I’d be willing to bet that most professors would frown at the idea of a student pulling out a smartphone in the middle of a lecture to text.
Despite the reputation that many cellphones have of interrupting important meetings with (largely annoying) ringtones, a team of students and faculty are setting out to embrace new mobile technologies on campus.
It’s called the QR Quest, and it’s the first of its kind to hit the campus of the University of North Dakota.
The concept is quite simple: collect the most points by “checking in” at various locations around campus. Collect enough points and you’ll be entered into a drawing to win great prizes like an iPad2.
“Our goal was to create an exciting technology-based game that students can play on campus,” UND Communication Professor Tim Pasch said. “Partnering with UND Aerospace/Computer Science student Nick Zaccardi, we were able to make a game where students can discover new locations and online services around campus.”
How to play
To start, you simply register your smartphone by logging into UND.edu/qrquest. No new information is needed and you sign on using your UND IDM (the same username/password combination as Umail.)
After scanning a barcode using your smartphone, you are free to explore campus and earn points.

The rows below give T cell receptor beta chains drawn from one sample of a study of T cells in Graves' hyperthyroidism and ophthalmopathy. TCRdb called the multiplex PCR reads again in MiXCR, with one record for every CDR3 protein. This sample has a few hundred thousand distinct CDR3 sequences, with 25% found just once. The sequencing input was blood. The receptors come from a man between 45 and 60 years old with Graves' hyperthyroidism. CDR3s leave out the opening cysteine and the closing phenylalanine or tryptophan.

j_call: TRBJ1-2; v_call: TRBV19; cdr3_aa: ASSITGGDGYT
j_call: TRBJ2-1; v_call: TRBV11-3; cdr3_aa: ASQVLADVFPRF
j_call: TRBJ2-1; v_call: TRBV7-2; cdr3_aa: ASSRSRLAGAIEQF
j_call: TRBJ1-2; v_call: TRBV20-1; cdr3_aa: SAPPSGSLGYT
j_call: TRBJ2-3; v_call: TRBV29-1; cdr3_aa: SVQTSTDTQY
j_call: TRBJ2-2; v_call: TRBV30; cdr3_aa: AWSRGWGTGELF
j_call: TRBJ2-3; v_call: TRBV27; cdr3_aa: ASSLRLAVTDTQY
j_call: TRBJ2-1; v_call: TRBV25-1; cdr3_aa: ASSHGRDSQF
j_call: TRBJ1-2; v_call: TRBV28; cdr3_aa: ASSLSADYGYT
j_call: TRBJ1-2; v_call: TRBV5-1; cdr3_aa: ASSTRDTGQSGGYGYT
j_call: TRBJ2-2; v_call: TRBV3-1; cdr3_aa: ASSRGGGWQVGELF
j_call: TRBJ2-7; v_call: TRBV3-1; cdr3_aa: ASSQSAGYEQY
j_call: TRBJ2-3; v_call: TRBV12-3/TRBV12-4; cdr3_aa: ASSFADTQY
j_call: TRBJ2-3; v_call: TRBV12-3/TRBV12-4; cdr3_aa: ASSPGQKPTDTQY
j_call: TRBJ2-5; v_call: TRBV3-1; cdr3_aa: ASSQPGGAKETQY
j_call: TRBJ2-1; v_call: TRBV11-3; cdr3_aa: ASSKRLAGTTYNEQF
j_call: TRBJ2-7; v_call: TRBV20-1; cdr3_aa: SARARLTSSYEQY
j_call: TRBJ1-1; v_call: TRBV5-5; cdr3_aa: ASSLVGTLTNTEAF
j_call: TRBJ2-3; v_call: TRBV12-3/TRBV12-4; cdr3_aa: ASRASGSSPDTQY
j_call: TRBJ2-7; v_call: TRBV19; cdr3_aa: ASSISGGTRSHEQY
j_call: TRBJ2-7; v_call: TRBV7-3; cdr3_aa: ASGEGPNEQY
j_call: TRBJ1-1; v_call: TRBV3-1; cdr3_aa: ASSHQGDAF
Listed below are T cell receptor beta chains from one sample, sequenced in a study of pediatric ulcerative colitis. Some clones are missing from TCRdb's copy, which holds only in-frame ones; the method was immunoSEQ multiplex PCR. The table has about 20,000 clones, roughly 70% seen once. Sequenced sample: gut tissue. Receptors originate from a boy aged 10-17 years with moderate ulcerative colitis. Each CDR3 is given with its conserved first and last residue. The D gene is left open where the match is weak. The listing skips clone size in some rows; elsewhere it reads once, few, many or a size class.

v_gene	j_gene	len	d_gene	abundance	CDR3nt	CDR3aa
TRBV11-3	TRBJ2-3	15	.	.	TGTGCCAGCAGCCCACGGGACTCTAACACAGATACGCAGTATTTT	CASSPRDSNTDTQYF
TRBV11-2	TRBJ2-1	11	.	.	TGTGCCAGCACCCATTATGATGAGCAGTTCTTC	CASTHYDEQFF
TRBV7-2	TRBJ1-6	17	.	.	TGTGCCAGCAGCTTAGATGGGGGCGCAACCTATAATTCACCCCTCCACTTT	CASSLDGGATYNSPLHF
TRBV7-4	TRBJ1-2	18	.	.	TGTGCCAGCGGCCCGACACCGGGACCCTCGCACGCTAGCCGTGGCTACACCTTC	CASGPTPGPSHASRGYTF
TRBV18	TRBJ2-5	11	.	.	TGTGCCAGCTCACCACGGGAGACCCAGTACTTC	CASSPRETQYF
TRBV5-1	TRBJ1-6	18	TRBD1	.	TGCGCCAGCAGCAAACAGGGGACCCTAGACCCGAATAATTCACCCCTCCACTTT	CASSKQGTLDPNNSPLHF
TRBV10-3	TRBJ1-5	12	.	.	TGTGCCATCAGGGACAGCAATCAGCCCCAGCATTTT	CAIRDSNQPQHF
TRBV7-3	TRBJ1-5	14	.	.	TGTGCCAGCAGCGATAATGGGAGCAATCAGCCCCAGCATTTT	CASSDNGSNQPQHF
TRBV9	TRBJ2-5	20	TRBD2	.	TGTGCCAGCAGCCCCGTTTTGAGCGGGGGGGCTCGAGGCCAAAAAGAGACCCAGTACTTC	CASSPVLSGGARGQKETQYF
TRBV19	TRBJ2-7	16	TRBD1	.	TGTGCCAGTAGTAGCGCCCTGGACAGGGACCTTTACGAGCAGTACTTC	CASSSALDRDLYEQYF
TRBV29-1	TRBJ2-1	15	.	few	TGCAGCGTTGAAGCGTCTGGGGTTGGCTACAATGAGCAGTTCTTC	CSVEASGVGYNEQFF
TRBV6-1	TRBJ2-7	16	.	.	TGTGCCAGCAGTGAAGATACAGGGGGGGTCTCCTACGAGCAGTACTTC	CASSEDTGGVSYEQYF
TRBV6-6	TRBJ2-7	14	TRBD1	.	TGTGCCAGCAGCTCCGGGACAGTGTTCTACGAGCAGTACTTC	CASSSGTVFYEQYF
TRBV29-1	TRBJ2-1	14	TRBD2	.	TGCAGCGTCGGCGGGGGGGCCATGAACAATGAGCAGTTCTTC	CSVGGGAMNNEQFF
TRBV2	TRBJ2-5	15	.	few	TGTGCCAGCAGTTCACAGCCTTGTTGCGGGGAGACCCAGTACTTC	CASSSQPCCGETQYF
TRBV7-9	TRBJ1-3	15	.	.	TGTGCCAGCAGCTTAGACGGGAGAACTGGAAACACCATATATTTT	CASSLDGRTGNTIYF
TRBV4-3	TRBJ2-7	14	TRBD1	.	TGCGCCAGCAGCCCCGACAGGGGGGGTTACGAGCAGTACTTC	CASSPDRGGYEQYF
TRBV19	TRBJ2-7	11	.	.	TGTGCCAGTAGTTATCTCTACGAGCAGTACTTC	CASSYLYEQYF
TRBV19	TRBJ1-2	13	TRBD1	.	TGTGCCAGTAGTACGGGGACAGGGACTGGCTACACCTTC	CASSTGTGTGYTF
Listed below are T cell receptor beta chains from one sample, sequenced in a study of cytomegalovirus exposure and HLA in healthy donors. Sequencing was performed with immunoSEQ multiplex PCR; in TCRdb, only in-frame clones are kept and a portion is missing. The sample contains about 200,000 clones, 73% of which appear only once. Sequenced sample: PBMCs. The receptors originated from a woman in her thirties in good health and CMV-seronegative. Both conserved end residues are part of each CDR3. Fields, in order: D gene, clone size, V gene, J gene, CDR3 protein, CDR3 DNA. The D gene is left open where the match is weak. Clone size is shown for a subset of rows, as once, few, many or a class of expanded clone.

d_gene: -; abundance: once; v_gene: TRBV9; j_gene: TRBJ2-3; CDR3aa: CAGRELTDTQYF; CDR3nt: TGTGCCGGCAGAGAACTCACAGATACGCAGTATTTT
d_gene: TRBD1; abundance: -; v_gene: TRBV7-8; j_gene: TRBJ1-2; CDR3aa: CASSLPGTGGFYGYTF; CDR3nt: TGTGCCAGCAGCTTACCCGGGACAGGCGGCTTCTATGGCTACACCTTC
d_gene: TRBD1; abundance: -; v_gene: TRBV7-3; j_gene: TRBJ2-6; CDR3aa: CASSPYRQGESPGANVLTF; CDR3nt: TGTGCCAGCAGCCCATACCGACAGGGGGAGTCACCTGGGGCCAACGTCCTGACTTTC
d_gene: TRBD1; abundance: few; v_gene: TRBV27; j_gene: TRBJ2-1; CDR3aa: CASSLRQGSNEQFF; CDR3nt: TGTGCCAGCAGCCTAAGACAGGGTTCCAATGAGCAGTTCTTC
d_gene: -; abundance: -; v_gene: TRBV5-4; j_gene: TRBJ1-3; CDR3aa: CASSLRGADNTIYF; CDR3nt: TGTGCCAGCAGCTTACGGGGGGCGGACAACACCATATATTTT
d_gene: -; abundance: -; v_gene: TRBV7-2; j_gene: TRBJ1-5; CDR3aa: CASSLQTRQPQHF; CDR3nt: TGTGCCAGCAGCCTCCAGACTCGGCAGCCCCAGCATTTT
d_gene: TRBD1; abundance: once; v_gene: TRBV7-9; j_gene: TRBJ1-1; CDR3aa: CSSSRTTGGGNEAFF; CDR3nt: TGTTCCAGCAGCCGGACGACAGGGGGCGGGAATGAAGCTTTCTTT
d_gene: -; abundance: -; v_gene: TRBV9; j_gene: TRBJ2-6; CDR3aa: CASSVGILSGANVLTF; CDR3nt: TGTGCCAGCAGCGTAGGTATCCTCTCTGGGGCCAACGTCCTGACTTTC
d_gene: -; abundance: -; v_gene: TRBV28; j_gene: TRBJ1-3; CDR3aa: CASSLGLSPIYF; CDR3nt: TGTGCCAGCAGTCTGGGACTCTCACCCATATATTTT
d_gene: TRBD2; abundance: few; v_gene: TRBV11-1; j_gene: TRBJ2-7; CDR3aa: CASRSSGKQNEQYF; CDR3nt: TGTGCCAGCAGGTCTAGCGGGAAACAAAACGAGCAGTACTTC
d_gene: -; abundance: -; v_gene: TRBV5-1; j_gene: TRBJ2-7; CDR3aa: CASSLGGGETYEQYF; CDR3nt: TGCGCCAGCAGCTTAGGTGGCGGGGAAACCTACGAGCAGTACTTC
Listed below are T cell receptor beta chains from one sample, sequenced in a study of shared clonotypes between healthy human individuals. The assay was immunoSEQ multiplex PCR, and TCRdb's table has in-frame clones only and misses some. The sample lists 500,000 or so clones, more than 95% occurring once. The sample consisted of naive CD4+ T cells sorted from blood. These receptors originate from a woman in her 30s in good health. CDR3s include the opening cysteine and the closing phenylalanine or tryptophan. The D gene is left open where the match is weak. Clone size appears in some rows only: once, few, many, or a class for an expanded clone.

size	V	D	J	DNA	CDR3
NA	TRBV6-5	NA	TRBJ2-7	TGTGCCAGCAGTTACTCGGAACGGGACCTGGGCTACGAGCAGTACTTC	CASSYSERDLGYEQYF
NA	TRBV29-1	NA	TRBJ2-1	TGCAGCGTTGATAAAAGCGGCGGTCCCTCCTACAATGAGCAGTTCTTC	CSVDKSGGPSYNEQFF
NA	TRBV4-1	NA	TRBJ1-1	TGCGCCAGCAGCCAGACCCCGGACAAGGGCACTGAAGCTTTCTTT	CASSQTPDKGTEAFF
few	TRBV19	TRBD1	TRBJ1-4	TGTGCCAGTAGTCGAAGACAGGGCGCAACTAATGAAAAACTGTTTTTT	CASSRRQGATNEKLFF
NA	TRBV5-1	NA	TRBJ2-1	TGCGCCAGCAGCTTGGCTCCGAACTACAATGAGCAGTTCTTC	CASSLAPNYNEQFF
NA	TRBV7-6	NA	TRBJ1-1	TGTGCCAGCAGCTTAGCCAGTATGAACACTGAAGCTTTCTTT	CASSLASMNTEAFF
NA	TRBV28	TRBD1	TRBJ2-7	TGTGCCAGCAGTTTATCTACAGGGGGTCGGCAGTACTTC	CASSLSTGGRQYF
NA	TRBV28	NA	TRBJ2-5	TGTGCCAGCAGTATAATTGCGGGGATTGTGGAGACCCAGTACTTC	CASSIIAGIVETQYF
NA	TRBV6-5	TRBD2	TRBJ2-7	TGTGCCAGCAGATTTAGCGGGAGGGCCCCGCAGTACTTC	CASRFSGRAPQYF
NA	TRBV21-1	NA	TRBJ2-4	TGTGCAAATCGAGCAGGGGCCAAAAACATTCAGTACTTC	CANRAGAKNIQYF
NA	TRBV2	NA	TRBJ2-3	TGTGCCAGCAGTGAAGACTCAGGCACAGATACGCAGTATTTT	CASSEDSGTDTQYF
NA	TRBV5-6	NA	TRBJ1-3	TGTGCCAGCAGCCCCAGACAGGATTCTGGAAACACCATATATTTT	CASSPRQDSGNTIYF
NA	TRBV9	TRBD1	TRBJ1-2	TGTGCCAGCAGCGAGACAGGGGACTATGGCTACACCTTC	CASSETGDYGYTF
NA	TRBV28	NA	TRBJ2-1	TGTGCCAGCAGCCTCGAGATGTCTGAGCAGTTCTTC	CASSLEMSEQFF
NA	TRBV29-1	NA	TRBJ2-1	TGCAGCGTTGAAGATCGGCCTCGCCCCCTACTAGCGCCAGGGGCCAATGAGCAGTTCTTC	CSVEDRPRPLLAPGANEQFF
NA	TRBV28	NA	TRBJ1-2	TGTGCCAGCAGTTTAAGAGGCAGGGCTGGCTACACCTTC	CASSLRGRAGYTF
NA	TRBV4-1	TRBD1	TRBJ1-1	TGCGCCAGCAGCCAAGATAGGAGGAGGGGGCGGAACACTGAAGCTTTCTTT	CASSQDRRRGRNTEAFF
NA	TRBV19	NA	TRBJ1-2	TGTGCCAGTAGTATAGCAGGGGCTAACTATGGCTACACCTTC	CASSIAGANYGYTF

Of course, no smartphone is necessary to play QR quest. A 4-digit number combination underneath every QR code is all you need to gain points by manually imputing the code onto the website.
Sign up now because the competition only runs through Monday, Aug. 29.
Providing “targets” for students to explore encourages movement around campus. “We give students an ‘excuse’ to get up and discover things that they might not have found until their junior or senior year,” Pasch said.
The top players will be automatically entered into a drawing at the UND Bookstore on September 2 (1:30 p.m.). Up for grabs are an iPad 2, two iPod touches and 5 UND Bookstore gift cards valued at $50 each, in addition to other participation prizes.
Safe, fun way to roam around campus
Naturally, privacy was a concern for the developers of the Quest. “We were very transparent when we created the game,” said Pasch. “Everything was done to protect student privacy.” Any questions about security, or the structure of the game itself, can be directed to Tim Pasch or Nick Zaccardi.
Future of QR?
“I lived in Japan where QR codes were quite prevalent,” said Pasch. “You could buy things like bus tickets with them, they were a part of the lifestyle. I’m excited that we could bring (QR) to North Dakota, and enthusiastic that students may discover new opportunities on campus early in their undergraduate experience.